Ash Wednesday (Feb. 14) and Good Friday (March 30) are obligatory days of fasting and abstinence for Catholics. In addition, Fridays during Lent are obligatory days of abstinence.

According to Church law, all Catholics age 18 until age 59 are obliged to fast. When fasting, a person is permitted to eat one full meal, as well as two smaller meals that together are not equal to a full meal. The norms concerning abstinence from meat are binding for Catholics ages 14 and up.

These are practices that are not to be excused lightly. They are expressions of our desire to be converted in our hearts, to be reconciled with each other and to love our neighbor. It is helpful to remember that the ability to decide how much or little one will eat is in itself a gift.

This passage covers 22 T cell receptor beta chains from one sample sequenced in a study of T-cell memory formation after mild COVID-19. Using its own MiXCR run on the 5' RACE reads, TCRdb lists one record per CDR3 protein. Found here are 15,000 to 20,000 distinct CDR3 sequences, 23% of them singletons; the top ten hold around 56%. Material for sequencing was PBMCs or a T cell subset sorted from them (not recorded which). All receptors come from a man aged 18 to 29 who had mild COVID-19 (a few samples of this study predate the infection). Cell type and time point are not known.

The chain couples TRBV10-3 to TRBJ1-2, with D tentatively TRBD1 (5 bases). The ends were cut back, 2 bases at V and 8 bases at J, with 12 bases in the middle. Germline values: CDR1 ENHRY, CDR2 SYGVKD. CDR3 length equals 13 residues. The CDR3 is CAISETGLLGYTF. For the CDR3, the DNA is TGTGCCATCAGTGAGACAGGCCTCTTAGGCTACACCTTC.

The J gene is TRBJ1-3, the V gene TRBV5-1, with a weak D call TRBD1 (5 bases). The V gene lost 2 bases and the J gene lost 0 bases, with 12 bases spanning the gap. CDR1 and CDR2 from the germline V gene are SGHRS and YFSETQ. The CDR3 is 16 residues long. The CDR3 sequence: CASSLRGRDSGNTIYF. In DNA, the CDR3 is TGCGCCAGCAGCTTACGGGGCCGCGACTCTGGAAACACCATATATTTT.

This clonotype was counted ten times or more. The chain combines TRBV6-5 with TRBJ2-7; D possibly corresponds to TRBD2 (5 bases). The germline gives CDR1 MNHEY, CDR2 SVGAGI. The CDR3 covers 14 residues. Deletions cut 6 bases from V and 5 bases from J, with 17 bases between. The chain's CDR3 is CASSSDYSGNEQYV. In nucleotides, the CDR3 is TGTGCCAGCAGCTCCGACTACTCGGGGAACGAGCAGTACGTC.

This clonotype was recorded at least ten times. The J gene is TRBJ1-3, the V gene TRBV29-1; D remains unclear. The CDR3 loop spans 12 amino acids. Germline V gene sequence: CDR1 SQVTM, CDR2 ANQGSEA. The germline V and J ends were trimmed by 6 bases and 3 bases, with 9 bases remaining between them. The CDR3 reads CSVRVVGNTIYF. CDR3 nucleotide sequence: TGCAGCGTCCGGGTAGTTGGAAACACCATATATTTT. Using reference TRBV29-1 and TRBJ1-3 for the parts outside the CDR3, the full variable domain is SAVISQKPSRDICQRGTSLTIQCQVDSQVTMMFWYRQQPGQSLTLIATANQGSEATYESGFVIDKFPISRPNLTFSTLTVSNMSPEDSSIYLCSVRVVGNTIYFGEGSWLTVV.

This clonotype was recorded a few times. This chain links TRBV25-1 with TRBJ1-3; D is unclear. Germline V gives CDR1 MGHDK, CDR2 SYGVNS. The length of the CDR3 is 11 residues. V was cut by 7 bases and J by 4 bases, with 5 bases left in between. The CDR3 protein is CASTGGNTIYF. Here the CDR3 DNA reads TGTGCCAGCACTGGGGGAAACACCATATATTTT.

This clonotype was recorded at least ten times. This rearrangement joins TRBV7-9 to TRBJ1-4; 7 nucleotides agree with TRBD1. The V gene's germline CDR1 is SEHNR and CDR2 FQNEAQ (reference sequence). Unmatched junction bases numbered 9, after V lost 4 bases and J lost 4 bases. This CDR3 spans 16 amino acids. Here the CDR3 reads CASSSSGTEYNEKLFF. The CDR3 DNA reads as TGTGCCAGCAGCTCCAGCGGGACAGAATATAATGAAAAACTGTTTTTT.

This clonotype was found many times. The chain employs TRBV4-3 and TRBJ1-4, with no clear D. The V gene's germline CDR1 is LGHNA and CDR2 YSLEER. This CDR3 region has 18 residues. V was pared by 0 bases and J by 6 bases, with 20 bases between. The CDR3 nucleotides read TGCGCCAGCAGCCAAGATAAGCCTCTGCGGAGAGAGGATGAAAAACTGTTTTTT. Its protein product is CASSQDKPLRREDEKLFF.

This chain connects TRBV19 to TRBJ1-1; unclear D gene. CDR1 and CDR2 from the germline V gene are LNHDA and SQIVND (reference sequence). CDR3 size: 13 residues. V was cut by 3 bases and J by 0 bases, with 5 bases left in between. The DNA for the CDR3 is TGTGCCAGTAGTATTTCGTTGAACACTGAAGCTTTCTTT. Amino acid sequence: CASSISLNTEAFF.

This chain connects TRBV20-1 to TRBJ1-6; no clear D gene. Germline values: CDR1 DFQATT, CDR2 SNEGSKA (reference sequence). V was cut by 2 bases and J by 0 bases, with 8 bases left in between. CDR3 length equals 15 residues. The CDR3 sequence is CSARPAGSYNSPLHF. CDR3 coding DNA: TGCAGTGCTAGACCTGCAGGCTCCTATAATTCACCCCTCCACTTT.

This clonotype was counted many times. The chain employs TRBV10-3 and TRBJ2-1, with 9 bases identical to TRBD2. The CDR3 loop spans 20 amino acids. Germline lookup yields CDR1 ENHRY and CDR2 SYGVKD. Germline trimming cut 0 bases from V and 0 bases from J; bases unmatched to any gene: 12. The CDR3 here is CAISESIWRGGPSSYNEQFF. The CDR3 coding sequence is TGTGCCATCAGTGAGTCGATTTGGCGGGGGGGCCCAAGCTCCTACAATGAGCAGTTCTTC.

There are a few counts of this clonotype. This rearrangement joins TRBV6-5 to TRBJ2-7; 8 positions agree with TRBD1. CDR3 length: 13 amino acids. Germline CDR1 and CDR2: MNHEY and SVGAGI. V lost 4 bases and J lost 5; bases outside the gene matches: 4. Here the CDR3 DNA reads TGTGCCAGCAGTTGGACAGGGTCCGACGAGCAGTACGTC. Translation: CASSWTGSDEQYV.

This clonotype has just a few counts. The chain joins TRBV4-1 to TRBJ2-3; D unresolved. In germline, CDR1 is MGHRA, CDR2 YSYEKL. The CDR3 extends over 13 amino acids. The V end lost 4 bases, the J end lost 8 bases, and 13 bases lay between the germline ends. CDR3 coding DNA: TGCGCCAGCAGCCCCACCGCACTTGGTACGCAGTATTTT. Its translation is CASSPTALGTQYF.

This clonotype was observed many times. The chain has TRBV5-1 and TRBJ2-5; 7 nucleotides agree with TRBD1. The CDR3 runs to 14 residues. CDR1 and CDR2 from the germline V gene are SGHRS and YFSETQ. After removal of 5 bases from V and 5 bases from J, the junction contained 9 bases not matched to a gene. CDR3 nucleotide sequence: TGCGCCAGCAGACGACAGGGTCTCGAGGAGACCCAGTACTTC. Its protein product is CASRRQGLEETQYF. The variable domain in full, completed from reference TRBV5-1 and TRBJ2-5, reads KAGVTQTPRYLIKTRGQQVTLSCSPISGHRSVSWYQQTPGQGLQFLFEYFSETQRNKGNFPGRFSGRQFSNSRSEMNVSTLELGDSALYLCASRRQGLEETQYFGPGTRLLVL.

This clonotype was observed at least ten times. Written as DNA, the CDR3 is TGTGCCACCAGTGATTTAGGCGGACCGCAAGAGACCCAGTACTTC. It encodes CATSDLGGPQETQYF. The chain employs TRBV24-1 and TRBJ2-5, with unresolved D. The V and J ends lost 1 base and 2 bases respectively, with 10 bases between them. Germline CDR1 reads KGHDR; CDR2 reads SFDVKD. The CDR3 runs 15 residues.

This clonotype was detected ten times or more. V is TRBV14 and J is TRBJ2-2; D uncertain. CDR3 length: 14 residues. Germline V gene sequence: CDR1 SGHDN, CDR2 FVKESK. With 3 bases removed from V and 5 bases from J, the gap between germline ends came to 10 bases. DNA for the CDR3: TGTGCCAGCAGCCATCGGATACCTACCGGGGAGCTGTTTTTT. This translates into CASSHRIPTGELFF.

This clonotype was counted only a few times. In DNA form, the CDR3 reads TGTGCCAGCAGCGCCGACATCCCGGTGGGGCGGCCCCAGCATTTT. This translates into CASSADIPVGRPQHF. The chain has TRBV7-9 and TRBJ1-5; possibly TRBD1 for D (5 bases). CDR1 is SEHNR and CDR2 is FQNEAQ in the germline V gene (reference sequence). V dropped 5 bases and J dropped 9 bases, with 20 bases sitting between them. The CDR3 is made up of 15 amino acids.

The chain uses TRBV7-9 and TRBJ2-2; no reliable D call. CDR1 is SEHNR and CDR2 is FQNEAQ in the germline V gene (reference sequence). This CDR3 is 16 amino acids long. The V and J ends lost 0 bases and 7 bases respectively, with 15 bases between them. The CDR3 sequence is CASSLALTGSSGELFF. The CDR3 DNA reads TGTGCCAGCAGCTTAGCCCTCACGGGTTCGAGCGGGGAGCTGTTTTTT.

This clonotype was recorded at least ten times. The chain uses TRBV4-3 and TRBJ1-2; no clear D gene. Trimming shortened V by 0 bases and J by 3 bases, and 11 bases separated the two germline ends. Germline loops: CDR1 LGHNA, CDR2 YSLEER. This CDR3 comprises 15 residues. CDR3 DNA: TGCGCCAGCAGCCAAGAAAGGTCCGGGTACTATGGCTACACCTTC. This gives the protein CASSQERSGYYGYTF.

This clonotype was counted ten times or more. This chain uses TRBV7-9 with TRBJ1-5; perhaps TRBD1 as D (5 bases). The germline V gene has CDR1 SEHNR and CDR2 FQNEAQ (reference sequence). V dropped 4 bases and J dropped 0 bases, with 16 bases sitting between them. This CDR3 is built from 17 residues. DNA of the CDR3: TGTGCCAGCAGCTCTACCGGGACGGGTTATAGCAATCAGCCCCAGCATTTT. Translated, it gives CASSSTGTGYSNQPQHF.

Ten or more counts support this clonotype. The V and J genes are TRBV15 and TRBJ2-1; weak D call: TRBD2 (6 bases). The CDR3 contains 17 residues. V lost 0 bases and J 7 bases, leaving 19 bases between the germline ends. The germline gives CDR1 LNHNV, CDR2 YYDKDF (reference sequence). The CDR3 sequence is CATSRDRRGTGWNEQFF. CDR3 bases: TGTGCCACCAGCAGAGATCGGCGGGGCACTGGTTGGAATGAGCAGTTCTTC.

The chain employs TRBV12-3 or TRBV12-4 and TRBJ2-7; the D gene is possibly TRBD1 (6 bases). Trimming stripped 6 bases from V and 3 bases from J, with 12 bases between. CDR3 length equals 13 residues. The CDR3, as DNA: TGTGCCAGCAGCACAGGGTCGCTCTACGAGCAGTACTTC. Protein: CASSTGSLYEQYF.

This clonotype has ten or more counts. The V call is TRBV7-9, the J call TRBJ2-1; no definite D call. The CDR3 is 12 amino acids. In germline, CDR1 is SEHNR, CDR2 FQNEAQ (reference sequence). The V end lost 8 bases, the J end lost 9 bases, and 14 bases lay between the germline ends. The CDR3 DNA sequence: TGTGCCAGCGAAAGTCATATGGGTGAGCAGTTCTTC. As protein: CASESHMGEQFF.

All of the faithful, after they have received their First Communion, are obliged to receive the Eucharist at least once each year. This precept, which originally resulted from the widespread neglect of receiving the sacrament in the past, is to be fulfilled during the Easter season. The dioceses of the United States have an indult -- permission from the Vatican -- that allows the Easter duty to be satisfied from the First Sunday of Lent (Feb. 18) to Trinity Sunday (May 27). Although this is a minimum requirement, wherever possible, Catholics would ideally receive the Eucharist frequently throughout the year; if not every time they attend Mass.

Catholics are strongly encouraged to celebrate the sacrament of reconciliation, especially  during the Lenten and/or Easter season. 

(See the diocesan website,, for a detailed list of Lent, Holy Week and Easter guidelines.)